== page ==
“Life is all about creating opportunities for yourself and for others. It’s why we live: to make this world a better place. If people don’t have opportunities to grow, to become more than they think they can, then we’re not fulfilling the blessing that we have to be alive as a human being at this time and in this place.”
My guest for Episode 9 is David Bong, who has gone in his life from not really knowing “what language was for,” to a leader changing the world through language study, assessment, promotion, reward, and skill certification. A world traveler, fluent in Japanese, jazzed by and respectful of each language and its speakers, David is an exciting person to talk with and to watch in action in the world.
David is a kind and compassionate person. You can see it in the quote above. You will hear it in his voice and in his careful and respectful word choice. You will also appreciate that David has seen and thought a lot about how language, because it is indeed our identity to ourselves and in the world, can be a source of division and conflict. His thoughtful discussion of how we can best approach working with language as a source of collaboration and celebration is a powerful gift to all of us.
Enjoy the podcast.
David’s short bio:
David co-founded Avant Assessment in 2001 with his wife, Sheila, and Dr. Carl Falsgraf, of the University of Oregon. David has led the growth of the world’s first online language proficiency test, Avant STAMP (Standards Based Measurement of Proficiency) and WorldSpeak into a suite of online assessments in 37 languages used to improve language program outcomes, and award competency-based credit and the Seal of Biliteracy. Avant also developed and delivered the first online assessment of English proficiency for K-12 English Language Learners under a contract from the State of Oregon. Most recently David saw the need for a universal credential that would recognize anyone for their language proficiency skills, regardless of how they learned their language. He assembled a group of leaders in language education to be the initial independent Board of Advisors. The Board decided what tests could be used to demonstrate language proficiency and facilitated the development of the Global Seal of Biliteracy.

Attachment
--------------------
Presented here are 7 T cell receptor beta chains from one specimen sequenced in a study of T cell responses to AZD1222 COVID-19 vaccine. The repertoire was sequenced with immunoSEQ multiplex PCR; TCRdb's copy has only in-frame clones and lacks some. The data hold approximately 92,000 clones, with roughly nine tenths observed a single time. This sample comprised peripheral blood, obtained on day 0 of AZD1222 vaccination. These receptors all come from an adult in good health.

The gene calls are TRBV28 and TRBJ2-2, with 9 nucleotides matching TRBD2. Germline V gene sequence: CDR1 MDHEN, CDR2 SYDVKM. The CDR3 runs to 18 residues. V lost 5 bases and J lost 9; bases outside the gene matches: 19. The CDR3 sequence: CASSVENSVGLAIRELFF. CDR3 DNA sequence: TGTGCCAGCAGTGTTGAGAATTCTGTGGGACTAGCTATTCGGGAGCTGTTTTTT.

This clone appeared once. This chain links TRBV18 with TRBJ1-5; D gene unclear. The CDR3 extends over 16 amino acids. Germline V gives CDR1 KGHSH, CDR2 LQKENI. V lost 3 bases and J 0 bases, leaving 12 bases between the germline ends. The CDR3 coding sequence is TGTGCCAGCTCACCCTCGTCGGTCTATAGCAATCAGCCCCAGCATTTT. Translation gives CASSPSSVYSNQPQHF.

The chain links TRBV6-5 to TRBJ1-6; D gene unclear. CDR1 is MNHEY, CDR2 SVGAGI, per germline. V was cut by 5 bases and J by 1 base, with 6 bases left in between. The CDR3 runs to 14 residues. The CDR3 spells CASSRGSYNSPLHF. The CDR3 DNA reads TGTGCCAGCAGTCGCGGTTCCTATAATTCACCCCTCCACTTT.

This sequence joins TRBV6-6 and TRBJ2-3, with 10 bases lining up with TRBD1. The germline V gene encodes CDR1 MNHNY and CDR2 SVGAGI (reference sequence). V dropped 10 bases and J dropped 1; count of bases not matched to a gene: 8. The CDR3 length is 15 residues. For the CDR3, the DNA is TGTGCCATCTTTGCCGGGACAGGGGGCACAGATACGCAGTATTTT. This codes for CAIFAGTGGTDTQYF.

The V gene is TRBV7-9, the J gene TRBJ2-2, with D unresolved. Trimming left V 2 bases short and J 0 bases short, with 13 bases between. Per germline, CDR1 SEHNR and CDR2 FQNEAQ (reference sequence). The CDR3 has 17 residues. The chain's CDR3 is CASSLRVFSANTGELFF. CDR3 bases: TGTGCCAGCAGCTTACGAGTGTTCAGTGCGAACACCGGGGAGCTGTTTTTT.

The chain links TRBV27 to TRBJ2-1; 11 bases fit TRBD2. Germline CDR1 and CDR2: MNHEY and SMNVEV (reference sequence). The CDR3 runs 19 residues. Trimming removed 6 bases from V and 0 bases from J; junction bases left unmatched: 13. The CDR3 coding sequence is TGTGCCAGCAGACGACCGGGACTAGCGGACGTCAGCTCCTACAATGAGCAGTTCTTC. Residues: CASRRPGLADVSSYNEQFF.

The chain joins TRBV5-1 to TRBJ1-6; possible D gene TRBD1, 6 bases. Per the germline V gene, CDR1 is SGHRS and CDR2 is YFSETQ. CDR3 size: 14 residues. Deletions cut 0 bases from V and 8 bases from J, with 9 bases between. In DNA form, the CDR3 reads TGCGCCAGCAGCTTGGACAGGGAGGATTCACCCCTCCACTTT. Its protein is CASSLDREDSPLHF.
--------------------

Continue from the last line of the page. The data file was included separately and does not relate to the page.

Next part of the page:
Earlier David was the founder of EARL, an iPhone app that enabled people who had lost their sight to read thousands of digital newspapers, magazines, books and websites through speech recognition and text-to-speech technologies, co-founder of Step.com, a web-based information service for investors in Japan on all publicly listed US companies, and Managing Director in Tokyo for Kroll Associates, the world’s leading investigation and security consulting firm. His experience working in Japan as an investigator showed him how American firms were too often victims of fraud or extortion when their expat managers did not understand Japanese language or culture. This experience inspired him to co-found Avant with the mission of improving language learning.
David speaks Japanese and is happy to be living in Eugene, Oregon with Sheila and their two sons. He is on the Board of the Joint National Committee for Languages and serves as a member of the US delegation to the International Standards Organization committee establishing international standards for education and learning services. He received a BA in the College of Social Studies and Japanese History from Wesleyan University, and long ago was a New England collegiate wrestling champion.
Resources provided and recommended by David:
David refers to a global language event, GlobalC.R.E.D., December 2-3, 2020. Check out the event, which being held at no charge to participants, who can be students and speakers of languages of all ages, educators, administrators, those in business, and those involved in organizations where language plays a part.
To see how iterative language assessment works, why and how external assessment is used to strengthen the impact of individuals and programs, and to explore the number and range of languages for which these assessments are provided, see Avant Assessment.
Celebrating language skill, credentialing it to open doors to opportunities in education and employment, supporting speakers in retaining their heritage language, and providing pathways to protect less commonly taught languages are just some of the goals to which the Global Seal is dedicated. Check out the Seal and see how you can personally benefit, too.
Both formal and informal advocacy are critical for families, communities, and the nation to understand the central role languages and language learning play in the development of well-educated and integrated citizens of the 21st century. For much more information and to see how you can take part in advocacy actions small and large, please visit the national advocacy organization JNCL-NCLIS.
To learn more about previous guests on It’s About Language or access other episodes of the podcast, visit It’s About Language or click on the Podcast tab above.